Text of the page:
Ms. Loeffler, who was appointed to the Senate in December and is now in a competitive race to hold her seat, appears to have received stock and other awards worth more than $9 million from the company, Intercontinental Exchange, according to a review of securities filings by The New York Times, Ms. Loeffler's financial disclosure form and interviews with compensation and accounting experts. That was on top of her 2019 salary and bonus of about $3.5 million.

The additional compensation came in the form of shares, stock options and other instruments that Ms. Loeffler had previously been granted but was poised to forfeit by leaving the company.

The newspaper reports that none of this was illegal or in violation of Senate rules, but it undercuts Loeffler’s claims that she sacrificed earnings to join Congress.


Stacey Abrams and other potential veep picks might have some competition. A new committee backed by a prominent Georgia mega-donor is pushing Joe Biden, the Democratic party's presumed presidential nominee, to select Michelle Obama as his running mate.

The "Draft Michelle Obama" committee touts the former first lady as a candidate who can "not only benefit the Democratic ticket this November but also help lead this country to be more just and caring," the group said in a statement.

The committee's organizers say the group is backed by several prominent fundraisers -- including Mack Wilbourn, a prominent Atlanta airport concessionaire who has hosted events for President Barack Obama at his Midtown mansion and for Biden last year.

The former vice president recently told KDKA he would pick Michelle Obama "in a heartbeat" were she interested, but added that he doesn't think she has "any desire to live near the White House again."


In Washington, Senate Republicans led by Mitch McConnell, R-Ky., have balked at a fourth trillion-dollar spending bill aimed at bailing out state and local governments that have borne the brunt of the coronavirus pandemic.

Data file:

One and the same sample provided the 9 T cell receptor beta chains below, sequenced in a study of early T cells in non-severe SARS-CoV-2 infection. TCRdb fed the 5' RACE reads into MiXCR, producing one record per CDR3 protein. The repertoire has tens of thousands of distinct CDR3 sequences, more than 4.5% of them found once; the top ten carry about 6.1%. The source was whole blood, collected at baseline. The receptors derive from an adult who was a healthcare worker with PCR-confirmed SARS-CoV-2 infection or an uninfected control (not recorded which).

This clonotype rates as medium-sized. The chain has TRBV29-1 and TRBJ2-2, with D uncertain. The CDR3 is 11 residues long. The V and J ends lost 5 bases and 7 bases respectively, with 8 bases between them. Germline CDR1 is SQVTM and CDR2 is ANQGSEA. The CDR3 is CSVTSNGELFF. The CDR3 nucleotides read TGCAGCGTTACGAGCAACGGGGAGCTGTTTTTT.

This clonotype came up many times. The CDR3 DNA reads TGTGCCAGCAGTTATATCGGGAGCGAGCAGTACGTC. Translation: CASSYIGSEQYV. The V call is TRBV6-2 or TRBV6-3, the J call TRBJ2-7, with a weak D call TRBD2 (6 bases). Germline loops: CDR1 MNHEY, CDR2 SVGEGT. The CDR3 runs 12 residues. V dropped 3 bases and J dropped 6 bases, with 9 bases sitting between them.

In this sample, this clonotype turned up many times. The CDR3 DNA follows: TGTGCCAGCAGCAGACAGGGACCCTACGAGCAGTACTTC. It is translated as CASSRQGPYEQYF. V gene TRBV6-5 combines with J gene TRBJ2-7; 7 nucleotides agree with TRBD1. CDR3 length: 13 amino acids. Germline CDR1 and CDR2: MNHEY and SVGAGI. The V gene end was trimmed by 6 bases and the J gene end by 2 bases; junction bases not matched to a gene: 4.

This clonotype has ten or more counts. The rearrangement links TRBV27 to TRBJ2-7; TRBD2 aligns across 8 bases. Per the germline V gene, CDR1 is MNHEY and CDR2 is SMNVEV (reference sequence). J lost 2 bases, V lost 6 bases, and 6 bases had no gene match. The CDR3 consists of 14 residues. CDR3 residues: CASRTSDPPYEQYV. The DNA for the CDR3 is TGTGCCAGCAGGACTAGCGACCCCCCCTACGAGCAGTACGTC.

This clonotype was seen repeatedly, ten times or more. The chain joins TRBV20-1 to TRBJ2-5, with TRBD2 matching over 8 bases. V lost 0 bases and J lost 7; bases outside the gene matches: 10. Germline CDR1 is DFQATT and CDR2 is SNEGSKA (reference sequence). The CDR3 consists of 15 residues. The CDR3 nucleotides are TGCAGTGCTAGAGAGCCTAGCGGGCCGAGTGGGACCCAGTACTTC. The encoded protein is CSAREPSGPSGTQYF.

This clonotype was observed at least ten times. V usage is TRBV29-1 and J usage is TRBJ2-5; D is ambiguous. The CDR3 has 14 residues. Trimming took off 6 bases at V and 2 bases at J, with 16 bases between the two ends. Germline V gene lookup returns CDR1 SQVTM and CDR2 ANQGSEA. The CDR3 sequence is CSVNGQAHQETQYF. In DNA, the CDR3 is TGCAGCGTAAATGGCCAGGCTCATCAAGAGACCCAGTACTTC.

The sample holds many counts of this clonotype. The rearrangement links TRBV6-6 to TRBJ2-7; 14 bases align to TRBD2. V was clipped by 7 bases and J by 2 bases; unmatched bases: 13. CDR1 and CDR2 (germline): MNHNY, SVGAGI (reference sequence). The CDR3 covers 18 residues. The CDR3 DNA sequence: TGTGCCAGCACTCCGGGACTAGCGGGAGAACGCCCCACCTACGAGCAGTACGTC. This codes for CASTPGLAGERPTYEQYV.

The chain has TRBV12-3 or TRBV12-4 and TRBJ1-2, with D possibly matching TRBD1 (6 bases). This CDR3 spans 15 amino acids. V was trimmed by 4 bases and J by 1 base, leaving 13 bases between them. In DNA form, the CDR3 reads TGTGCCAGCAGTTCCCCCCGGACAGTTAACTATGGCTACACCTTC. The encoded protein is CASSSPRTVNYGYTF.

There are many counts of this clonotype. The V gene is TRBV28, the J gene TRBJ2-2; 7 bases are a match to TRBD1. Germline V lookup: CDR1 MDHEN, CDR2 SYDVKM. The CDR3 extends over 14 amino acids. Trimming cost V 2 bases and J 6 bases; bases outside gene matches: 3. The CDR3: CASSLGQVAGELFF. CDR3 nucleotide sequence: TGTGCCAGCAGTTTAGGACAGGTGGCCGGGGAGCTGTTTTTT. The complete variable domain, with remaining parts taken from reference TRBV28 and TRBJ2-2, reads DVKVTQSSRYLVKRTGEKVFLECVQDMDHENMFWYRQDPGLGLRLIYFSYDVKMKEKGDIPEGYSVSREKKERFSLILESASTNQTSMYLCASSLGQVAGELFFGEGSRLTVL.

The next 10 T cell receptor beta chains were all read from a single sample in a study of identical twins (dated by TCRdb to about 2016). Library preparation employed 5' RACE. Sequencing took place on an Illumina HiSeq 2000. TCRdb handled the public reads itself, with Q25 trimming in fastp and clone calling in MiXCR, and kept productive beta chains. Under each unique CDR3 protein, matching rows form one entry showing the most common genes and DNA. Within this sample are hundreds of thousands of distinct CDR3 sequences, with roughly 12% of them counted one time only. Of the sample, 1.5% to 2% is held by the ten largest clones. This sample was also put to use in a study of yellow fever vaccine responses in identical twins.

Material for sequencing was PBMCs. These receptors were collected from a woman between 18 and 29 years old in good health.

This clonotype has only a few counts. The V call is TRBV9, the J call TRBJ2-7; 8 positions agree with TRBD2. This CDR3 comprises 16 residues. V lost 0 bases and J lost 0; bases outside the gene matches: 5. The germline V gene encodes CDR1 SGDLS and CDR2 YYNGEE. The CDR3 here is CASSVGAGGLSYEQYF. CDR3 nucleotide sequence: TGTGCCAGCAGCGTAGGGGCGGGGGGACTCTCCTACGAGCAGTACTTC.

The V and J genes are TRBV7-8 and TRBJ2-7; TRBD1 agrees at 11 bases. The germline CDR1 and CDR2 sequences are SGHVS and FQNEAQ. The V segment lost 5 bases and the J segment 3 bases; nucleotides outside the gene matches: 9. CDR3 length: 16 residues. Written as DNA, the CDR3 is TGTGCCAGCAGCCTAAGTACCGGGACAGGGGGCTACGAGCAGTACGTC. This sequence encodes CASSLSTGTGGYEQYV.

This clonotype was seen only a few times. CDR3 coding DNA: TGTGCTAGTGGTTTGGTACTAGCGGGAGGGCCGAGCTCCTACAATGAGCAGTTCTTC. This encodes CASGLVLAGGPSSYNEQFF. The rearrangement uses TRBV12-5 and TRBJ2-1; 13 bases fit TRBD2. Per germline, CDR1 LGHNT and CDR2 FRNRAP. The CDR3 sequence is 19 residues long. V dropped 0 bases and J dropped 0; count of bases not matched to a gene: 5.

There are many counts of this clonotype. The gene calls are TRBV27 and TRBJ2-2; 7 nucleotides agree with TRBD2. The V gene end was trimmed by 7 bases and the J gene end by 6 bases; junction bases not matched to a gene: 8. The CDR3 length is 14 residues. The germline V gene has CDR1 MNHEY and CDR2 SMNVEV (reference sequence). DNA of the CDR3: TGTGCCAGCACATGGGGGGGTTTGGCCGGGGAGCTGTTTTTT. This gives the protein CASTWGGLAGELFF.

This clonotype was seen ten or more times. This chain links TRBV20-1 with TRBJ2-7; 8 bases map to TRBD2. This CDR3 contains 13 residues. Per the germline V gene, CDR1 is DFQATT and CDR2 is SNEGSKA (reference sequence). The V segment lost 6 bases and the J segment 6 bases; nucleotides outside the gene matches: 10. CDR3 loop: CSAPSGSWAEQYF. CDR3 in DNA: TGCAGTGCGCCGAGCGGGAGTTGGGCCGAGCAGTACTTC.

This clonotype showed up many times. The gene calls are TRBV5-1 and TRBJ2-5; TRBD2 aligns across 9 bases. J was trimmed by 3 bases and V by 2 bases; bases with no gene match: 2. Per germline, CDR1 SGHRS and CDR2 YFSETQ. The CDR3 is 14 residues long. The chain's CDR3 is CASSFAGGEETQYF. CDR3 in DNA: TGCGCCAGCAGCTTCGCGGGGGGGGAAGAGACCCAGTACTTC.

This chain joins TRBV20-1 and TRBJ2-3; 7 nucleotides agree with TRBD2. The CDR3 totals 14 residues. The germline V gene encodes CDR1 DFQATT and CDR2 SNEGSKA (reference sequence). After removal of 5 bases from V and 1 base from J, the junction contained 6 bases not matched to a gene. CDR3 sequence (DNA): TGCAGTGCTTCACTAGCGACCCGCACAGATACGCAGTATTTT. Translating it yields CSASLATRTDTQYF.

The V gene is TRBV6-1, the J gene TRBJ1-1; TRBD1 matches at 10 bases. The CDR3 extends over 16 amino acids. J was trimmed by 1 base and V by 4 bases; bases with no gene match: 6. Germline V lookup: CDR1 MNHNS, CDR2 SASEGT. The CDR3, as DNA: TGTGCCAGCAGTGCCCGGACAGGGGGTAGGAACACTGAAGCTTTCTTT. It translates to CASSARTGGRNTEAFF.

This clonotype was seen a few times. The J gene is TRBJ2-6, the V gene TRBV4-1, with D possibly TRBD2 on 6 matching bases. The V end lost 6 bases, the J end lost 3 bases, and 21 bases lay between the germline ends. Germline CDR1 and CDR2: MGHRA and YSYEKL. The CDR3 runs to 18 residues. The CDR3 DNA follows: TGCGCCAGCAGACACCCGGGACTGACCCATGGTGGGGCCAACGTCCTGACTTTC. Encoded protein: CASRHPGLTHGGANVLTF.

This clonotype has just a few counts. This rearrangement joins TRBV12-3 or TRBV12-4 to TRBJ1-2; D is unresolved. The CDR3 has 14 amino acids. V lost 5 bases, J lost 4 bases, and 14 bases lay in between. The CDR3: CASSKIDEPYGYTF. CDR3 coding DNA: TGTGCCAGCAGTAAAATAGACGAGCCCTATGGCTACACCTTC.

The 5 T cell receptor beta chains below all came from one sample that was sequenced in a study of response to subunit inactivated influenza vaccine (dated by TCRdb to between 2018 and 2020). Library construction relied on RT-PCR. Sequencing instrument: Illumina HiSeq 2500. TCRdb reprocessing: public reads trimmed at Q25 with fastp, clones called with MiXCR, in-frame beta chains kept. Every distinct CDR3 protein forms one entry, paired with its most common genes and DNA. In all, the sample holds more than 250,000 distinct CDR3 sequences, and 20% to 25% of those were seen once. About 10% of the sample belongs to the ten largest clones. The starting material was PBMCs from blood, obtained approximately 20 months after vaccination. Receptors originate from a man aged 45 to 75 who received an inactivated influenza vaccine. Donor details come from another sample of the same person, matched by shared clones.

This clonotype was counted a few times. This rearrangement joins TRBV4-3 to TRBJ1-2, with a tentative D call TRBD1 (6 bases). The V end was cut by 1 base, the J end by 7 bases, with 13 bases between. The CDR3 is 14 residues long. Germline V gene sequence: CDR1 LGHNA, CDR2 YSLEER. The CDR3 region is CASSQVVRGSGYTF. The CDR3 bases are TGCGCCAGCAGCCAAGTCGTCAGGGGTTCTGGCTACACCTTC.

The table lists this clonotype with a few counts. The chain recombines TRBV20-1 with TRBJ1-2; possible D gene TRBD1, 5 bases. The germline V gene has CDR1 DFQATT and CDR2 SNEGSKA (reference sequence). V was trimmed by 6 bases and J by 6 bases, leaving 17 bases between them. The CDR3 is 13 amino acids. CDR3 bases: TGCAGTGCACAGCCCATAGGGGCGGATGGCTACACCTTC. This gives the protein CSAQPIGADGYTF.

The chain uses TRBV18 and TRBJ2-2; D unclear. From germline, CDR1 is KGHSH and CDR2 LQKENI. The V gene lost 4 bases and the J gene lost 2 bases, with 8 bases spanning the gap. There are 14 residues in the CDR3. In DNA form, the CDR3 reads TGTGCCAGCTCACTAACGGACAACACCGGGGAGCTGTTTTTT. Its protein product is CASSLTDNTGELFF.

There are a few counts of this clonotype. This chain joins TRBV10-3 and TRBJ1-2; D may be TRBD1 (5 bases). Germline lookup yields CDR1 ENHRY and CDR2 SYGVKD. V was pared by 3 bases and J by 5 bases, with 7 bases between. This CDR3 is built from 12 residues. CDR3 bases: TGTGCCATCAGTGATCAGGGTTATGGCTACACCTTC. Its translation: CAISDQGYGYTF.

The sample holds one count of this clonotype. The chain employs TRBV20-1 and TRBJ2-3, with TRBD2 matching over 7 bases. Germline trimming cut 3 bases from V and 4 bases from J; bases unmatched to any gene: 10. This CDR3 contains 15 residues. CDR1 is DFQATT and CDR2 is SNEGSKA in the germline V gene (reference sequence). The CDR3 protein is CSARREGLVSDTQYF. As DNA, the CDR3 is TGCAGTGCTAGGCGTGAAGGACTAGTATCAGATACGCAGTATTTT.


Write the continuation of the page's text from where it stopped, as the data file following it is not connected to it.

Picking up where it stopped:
But at the state Capitol, Georgia Republicans say the help is desperately needed. From our AJC colleague James Salzer:

The leaders of the Georgia House and Senate budget committees this week joined the chorus of state and local officials asking Congress to back more aid to local governments in the wake of the coronavirus recession.

… Last week, House Appropriations Chairman Terry England, R-Auburn, Senate Appropriations Chairman Blake Tillery, R-Vidalia, and Gov. Brian Kemp's budget director Kelly Farr, sent a memo to state agencies asking for plans to cut 14% from their budgets in the coming year. The new fiscal year begins July 1.

England and Tillery sent a letter Monday to the state's congressional delegation lending their voice of support for more federal aid.

"As the chairs of the appropriations committees of the Georgia General Assembly, we are formally requesting your support for the timely approval and disbursement of these funds to close the unprecedented gap in dollars required to maintain a conservative and lean government framework of services for the state of Georgia and our constituents," the letter read.


A firm date for the resumption of the 2020 session of the Legislature has yet to be set, but the new fiscal reality is likely to mean that some measures thought dead in March could be revived. Over at Georgia Health News, Andy Miller is singling out a tobacco tax increase: